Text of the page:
About Me

My photo
Jack is a graduate of Rutgers University where he majored in history. His career in the life and health insurance industry involved medical risk selection and brokerage management. Retired in Florida for over two decades after many years in NJ and NY, he occasionally writes, paints, plays poker, participates in play readings and is catching up on Shakespeare, Melville and Joyce, etc.

Thursday, March 31, 2022

3-31-2022 - Florida Homeowners' Insurance, Virginia Thomas and James Madison




 *   *   *


The Florida Homeowners' Insurance Disaster

Homeowners insurance is an unmitigated disaster in Florida.  And that is proper usage of the word ‘unmitigated.’  Nothing is being done to deal with it.  The imbecilic legislature in Tallahassee, aware of the problem, did nothing about it during their last session and spent their time bashing gays and catering to book burners.  

Homeowners who have been used to paying about $3,000 annually for a policy are now being renewed at double that price if they are not being dropped entirely by their insurer. (Replacing coverage with another company is near impossible if a home’s roof is more than fifteen years old.  More about that follows.  It is the crux of the problem.)  An interesting article about this problem may be found by checking out a story originating with a Naples TV stationhttps://www.winknews.com/2022/02/17/floridians-running-out-of-options-for-home-insurance/   Also, You can click here to read it.

But here is my personal take on the situation.  Homeowners insurance is intended to protect homeowners against losses which involve very few of them, such as fires, burglaries and bursting pipes. At a low cost, the homeowner purchases peace of mind against events highly unlikely to, but nevertheless possibly, happening to them. 

In Floriduh, however, such events are not so rare.  Damage caused by windstorms, a polite way of referring to hurricanes and such climatological events is not uncommon.  A system to cover them at a reasonable price has been developed.  For such claims, homeowners’ insurance has higher deductibles and it limits coverage.  Most homeowners accept the fact that for such events, which have a greater possibility of occurring than a fire, for example, they must prepare to share in the cost of replacing whatever is damaged. 

Most likely though, most homeowners will not have claims for the events I’ve mentioned above. They’re akin to the likelihood of your automobile being ‘totalled’ in an accident. Possible, but unlikely during your ownership of a vehicle.

These events, for which insurance protection is purchased, are uncertain ones.  They may never occur.  Contrast this with life insurance, which is priced to cover an event certain to occur, death.  If an anticipated loss is certain to occur, homeowners’ insurance as we know it now, is incapable of covering it without enormous price increases . Roof replacement is such an event.  Like death, it is a certainty.  All roofs, sooner or later, must be replaced.

 Homeowners insurance won’t pay for routine maintenance of roofs, but cooperative inspectors, roofing contractors, and always available attorneys, stand ready to turn roof replacement into an event coverable by homeowners’ insurance.  Without getting into the ethics of this, it is what is demolishing the homeowners’ insurance marketplace in Floriduh.  Many claims are valid and should be paid.  Others are not and exceed the number of claims anticipated by the homeowners’ insurance company’s actuaries who determine the rates.  Actuaries depend on studies that have placed the lifetime of a tile roof in Florida at anywhere from 25 to 50 years, and factor in the expected frequency of windstorms as well.  Claims have exceeded their anticipated numbers, despite built-in cushions.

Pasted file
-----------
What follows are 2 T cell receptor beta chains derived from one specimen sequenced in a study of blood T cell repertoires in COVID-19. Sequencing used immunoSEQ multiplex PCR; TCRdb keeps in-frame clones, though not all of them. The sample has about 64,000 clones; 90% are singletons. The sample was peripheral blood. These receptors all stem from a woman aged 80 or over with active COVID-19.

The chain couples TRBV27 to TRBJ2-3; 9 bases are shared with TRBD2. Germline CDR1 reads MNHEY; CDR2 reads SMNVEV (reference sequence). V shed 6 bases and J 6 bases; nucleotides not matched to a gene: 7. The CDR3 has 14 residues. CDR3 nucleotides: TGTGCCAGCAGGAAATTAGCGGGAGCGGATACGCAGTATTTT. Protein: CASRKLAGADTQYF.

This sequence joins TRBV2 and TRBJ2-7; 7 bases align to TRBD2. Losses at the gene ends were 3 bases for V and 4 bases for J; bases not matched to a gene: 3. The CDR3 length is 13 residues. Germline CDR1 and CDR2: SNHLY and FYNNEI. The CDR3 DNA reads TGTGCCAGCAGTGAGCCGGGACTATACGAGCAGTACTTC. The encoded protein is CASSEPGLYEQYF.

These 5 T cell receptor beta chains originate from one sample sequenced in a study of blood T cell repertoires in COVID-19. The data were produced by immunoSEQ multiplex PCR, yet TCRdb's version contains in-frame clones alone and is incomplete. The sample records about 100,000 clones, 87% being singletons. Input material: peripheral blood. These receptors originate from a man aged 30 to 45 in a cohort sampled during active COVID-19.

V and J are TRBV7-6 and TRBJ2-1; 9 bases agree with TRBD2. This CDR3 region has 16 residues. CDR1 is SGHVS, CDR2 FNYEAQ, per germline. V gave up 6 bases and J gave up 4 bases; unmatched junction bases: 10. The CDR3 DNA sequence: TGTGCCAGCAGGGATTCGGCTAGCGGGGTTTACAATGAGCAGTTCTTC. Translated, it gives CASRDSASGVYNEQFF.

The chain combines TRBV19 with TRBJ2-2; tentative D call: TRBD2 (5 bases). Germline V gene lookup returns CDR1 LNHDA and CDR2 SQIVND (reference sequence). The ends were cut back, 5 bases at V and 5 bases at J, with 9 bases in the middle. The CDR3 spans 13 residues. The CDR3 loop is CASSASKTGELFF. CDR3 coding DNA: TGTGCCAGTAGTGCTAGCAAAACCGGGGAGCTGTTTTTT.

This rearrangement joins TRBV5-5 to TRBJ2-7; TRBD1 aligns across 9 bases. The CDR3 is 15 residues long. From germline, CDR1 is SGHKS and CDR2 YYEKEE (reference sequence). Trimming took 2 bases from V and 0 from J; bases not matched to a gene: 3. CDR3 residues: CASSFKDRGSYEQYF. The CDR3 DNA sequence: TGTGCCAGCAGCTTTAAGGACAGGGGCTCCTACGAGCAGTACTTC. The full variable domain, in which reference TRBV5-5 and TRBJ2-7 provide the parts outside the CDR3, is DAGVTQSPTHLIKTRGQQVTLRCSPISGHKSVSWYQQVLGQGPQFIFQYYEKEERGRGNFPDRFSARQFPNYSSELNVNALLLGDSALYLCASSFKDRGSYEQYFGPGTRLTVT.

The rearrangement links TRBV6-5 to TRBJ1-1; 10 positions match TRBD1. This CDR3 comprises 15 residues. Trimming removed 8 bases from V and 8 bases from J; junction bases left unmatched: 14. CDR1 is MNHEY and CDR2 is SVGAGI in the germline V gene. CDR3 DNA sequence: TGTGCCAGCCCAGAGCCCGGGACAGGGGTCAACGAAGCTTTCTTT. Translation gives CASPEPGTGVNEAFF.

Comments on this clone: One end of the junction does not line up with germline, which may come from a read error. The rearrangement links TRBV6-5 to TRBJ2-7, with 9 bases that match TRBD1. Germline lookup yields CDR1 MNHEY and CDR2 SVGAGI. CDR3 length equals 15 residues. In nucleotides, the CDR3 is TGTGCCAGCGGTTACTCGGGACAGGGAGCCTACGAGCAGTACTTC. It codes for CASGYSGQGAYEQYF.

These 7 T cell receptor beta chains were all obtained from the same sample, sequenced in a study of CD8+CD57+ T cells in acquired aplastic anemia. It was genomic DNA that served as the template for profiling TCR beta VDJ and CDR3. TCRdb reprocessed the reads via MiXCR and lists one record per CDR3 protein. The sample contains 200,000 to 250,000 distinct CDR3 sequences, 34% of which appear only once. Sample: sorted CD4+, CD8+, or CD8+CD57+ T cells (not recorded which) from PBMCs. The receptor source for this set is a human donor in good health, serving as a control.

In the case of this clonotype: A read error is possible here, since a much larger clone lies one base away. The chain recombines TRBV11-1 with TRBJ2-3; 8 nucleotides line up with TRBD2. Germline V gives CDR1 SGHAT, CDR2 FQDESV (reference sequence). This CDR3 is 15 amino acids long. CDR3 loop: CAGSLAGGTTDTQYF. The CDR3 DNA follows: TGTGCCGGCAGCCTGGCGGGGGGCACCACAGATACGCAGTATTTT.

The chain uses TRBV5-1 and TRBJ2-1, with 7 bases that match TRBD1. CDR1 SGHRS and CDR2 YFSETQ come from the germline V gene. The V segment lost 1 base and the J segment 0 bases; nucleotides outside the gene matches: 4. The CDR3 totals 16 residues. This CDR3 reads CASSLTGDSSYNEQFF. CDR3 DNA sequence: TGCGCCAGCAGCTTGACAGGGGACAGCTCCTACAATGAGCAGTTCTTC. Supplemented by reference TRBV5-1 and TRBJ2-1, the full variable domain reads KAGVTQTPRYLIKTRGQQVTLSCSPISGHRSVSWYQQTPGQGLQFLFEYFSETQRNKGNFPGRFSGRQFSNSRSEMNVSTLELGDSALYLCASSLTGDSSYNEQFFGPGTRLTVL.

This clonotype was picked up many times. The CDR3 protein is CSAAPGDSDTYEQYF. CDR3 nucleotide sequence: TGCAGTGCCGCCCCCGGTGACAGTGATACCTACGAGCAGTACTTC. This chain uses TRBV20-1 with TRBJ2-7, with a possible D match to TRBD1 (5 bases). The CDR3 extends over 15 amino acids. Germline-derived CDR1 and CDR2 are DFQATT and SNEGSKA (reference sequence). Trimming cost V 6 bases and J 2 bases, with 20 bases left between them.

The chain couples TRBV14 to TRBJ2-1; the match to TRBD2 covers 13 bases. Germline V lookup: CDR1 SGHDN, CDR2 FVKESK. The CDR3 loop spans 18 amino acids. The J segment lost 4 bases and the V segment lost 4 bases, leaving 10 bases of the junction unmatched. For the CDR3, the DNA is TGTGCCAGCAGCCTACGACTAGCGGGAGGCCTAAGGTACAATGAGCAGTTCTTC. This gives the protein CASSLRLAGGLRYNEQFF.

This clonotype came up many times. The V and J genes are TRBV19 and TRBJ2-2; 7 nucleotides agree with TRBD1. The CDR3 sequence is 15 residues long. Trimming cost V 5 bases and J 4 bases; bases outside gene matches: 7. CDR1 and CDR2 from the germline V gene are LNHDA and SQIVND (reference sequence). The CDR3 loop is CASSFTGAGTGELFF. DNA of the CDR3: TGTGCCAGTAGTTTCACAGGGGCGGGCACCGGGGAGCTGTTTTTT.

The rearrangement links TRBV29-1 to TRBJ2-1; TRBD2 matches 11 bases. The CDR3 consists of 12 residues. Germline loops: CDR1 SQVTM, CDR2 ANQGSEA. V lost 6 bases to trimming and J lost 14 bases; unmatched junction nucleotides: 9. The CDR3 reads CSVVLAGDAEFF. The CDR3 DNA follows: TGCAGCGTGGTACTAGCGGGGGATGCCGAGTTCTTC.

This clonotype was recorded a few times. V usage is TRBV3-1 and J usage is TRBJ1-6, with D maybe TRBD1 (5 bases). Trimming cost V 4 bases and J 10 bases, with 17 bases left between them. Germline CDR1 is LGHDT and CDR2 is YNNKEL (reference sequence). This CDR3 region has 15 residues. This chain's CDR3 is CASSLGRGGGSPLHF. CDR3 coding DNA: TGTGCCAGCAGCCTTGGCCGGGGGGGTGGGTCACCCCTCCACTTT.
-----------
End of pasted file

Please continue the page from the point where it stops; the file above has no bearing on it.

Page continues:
The State makes the Citizens Property Insurance Co. available to homeowners who cannot get or afford coverage elsewhere, or are turned down if they try to move their policy to another company.  Citizens' prices are very high.  The renewal rates of private companies are now equal to or exceeding those of Citizens!  No company wants new policyholders with roofs over fifteen years old. Citizens cannot turn them down though!

It occurs to me that a simple solution might be to clearly exclude any roof damage whatsoever from homeowners’ insurance.  Availability of such an option might take legislation by the State.   A few broken tiles or a limited leak should be, and presently is, the responsibility of the homeowner. That is considered maintenance and not a “loss.”  When a roof reaches the point where it must be replaced, as they all do eventually, even if the cause can be related to a “a windstorm,” replacement would be entirely up to the homeowner. 

All roofs are certain to reach that point sooner or later. We all hope “later.”  To pay for their replacement, and a typical cost right now would be in the $35,000 range, a home equity loan, to be repaid over many years, would seem to be a logical solution.  That would probably be less costly on an annual basis than the increases to the level to which homeowners’ insurance premiums are now rising.  Problem solved? I don’t know.


 *   *   *


Justice Thomas' Wife

Some people throw around more weight than others.  I can send emails and make phone calls to the Chief of Staff of the President of the United States repeatedly and I am certain that, at best, they will be seen by a lower-level clerk in his office and go no further.  But it is my right and the right of any American to communicate in that manner.  

For various reason, however, what some people communicate gets to where it is directed, bypassing someone who just counts it and files it away and that is the end of it.  The scanners recognize such communications. Usually, they are directed to a confidential address not available to the general public.